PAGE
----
Ryan Smith – a student of the body’s most mysterious forces and energies.
I wanted to interview local health practitioner Ryan Smith (www.santesmeth.com) since an observer during one of his presentations told me, with more admiration than contempt, “He’s like a mad scientist”. Smith himself has likened his calling to that of Papa Smurf – an assistant and investigator with a strong independent streak who works outside the mainstream paradigm. His Californian cool does not hide his contagious enthusiasm for his subject: the mysterious forces at work in a balanced, vibrant human well-being. He takes the invisible and subtle aspects of the human organism seriously, even though he uses far-sounding equipment – biomodulators, tuning forks, scalar energy pendants – in his ministries.
Sitting on a bench in the town of La Mesa, Smith told me how his explorations into the alternative world of health convinced him of the existence of energy fields that can be monitored and harnessed. He impressed me the most when at one point he offered to give me a demonstration of âmuscle testingâ. As shown, I formed a circle with my ring finger and thumb, holding them firmly together. âBe strong,â he encourages me. “You are strong. You are like a rock. Perhaps invigorated by this flattery, I was able to keep my finger on the thumb as he tried to pull them apart. Then he asked me to hold my other hand over. my navel, two fingers outstretched in a gesture of âscout honor.â For some reason, using no more force than before, he was suddenly able to pull my fingers apart with ease, despite my best efforts to resist. He called it a simple demonstration of how the body’s energy flow can be manipulated.
Smith is big on energy; one of the central concerns of his practice is the electrical tension that we all carry in our bodies. He explained this by invoking an important triumvirate: tension, alkalinity and oxygen. Cell voltage, he explained, is related to alkalinity – “pH is a measure of voltage” – and “alkalinity dictates how much oxygen can be dissolved in the system.” . Smith also noted that tension levels vary within us and we need a certain amount of it to rejuvenate our cells. Optimal blood pressure, he argues, will ensure optimal cell replacement, part of the constant job of staying alive. Suboptimal tension will force our bodies to recreate cells in a less powerful and less vital way.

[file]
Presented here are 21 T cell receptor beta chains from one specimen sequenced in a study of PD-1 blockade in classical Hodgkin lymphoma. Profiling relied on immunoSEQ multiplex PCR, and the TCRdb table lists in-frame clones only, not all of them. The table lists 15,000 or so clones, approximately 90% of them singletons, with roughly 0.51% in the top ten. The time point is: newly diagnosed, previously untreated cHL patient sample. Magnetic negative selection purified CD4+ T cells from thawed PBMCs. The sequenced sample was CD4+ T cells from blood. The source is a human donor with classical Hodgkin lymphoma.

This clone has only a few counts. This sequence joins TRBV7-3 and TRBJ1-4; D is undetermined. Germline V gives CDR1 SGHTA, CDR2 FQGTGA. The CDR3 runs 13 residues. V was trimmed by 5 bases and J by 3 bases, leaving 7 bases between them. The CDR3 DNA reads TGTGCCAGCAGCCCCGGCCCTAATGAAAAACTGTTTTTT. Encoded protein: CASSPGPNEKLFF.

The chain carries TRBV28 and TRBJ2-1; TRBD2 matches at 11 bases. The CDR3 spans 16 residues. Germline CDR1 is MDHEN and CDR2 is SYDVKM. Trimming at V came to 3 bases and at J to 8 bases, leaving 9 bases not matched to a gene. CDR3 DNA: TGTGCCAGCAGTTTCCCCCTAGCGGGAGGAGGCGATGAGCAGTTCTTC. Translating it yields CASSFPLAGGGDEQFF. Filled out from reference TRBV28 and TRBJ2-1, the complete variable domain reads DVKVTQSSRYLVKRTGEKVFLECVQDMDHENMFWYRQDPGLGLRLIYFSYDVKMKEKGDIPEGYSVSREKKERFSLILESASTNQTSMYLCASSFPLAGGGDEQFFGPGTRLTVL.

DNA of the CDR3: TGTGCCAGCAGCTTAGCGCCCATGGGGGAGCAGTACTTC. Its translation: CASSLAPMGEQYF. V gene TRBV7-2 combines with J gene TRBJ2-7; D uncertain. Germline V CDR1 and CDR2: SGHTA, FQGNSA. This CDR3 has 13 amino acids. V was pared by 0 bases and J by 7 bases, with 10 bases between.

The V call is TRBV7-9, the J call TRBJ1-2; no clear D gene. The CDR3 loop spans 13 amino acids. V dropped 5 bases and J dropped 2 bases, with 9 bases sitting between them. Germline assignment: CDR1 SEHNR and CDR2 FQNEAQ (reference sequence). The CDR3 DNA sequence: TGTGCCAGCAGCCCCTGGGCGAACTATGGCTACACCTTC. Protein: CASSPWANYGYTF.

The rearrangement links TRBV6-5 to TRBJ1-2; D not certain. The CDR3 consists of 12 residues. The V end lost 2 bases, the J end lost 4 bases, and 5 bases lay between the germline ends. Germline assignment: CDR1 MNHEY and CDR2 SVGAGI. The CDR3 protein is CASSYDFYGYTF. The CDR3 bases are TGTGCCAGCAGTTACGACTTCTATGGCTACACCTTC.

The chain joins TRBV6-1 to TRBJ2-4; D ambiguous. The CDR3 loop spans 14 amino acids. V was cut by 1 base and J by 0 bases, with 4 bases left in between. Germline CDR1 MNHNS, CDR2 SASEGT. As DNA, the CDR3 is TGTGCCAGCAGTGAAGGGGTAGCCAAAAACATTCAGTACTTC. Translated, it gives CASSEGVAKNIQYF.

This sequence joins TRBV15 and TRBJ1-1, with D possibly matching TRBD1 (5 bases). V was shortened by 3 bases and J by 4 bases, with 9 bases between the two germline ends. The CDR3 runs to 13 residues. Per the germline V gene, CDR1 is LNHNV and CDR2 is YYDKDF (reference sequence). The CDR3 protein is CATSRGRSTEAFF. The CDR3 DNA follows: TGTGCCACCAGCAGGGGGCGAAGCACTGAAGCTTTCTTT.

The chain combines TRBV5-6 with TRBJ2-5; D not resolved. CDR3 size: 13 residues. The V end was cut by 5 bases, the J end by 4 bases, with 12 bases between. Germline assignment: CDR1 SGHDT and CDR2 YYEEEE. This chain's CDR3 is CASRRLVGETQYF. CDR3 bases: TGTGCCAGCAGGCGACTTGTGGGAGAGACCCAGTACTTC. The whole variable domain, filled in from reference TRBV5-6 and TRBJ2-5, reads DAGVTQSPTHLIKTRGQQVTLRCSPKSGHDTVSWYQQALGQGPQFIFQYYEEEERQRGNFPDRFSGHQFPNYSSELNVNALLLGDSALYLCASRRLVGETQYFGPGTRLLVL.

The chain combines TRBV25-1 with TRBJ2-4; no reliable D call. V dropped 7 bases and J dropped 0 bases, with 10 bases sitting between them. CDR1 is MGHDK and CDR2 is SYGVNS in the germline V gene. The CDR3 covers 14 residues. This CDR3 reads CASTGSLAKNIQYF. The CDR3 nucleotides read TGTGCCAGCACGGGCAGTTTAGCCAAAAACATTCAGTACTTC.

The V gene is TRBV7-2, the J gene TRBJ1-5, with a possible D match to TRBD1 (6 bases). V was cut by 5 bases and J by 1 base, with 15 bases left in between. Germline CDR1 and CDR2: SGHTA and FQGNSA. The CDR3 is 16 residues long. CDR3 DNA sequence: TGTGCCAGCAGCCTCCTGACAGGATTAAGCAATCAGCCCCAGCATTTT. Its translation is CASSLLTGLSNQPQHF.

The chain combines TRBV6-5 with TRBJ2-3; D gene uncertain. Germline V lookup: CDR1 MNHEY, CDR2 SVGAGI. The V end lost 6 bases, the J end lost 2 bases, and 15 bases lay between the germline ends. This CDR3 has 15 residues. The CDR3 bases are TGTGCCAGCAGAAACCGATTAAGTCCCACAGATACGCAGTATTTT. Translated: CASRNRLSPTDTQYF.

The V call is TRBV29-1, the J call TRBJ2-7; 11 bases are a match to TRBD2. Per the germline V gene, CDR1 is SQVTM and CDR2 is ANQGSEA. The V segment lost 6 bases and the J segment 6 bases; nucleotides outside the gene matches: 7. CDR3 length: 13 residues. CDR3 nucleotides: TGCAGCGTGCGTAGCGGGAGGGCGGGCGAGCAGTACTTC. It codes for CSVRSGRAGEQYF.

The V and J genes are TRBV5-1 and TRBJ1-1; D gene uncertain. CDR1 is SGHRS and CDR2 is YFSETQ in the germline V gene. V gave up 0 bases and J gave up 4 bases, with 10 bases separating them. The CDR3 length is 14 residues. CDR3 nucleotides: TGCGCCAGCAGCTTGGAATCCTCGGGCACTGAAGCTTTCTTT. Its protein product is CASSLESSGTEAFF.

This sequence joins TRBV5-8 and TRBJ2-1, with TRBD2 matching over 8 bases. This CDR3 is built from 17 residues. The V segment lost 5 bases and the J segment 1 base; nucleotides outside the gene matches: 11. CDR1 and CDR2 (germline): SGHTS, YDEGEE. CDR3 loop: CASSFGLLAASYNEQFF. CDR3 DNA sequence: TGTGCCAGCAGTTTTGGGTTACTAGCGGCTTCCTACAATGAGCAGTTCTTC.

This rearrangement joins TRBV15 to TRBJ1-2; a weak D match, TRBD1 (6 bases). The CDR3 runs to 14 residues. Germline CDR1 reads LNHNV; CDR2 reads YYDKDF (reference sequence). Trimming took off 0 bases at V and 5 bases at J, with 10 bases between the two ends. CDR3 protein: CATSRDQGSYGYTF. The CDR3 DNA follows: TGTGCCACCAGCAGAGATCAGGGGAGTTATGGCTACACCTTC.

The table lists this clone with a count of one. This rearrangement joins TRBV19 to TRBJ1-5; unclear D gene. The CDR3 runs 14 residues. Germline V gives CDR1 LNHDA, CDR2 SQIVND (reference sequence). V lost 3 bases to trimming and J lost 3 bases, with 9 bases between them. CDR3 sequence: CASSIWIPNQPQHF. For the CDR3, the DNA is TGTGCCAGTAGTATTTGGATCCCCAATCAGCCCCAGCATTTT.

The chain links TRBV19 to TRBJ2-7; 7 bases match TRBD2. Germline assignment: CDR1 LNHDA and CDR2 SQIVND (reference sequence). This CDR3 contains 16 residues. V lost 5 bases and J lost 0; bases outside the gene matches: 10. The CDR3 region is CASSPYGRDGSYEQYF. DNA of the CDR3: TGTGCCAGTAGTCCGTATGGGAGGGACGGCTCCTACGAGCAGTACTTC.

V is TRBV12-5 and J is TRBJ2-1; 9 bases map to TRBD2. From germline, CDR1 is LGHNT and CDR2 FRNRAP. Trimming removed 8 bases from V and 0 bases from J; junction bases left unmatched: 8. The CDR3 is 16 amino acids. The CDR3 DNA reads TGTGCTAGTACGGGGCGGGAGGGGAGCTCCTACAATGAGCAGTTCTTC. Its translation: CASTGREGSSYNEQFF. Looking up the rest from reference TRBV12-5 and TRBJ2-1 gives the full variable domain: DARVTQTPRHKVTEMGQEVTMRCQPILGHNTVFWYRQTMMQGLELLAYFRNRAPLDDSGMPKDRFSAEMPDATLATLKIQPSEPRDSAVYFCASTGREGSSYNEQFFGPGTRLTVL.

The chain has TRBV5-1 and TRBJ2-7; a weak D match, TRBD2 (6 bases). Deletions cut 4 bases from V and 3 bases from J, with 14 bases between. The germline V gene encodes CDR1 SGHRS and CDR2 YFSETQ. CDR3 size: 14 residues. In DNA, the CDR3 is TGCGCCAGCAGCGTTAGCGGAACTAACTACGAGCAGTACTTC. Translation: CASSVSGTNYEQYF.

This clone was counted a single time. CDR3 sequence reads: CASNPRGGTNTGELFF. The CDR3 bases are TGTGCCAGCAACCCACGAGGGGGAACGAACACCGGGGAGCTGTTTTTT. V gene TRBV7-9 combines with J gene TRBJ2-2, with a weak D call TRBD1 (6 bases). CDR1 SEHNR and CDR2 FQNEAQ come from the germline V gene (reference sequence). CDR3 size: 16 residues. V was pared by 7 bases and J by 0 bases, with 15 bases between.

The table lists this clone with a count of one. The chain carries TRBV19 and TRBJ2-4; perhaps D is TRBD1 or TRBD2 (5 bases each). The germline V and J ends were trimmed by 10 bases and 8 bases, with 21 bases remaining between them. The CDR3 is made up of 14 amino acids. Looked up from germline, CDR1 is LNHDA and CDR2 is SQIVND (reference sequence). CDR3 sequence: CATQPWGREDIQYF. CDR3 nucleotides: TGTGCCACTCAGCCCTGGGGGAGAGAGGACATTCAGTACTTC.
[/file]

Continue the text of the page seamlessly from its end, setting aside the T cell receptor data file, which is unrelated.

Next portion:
My interest is not scientific, but there is just something appealing about the idea of ââelectricity in our body. Even a person reluctant to worry about practical applications here can still appreciate the poetic dimension: the idea that the energy within us somehow connects us to lightning, to the shock we receive while walking. on a carpet, at the power that powers a Tesla and keeps an iPhone running. I can feel him expanding my sense of myself as I write this, at least a little. Our electricity reminds us that we are connected to the world around us. We are not just individuals; we are current conductors.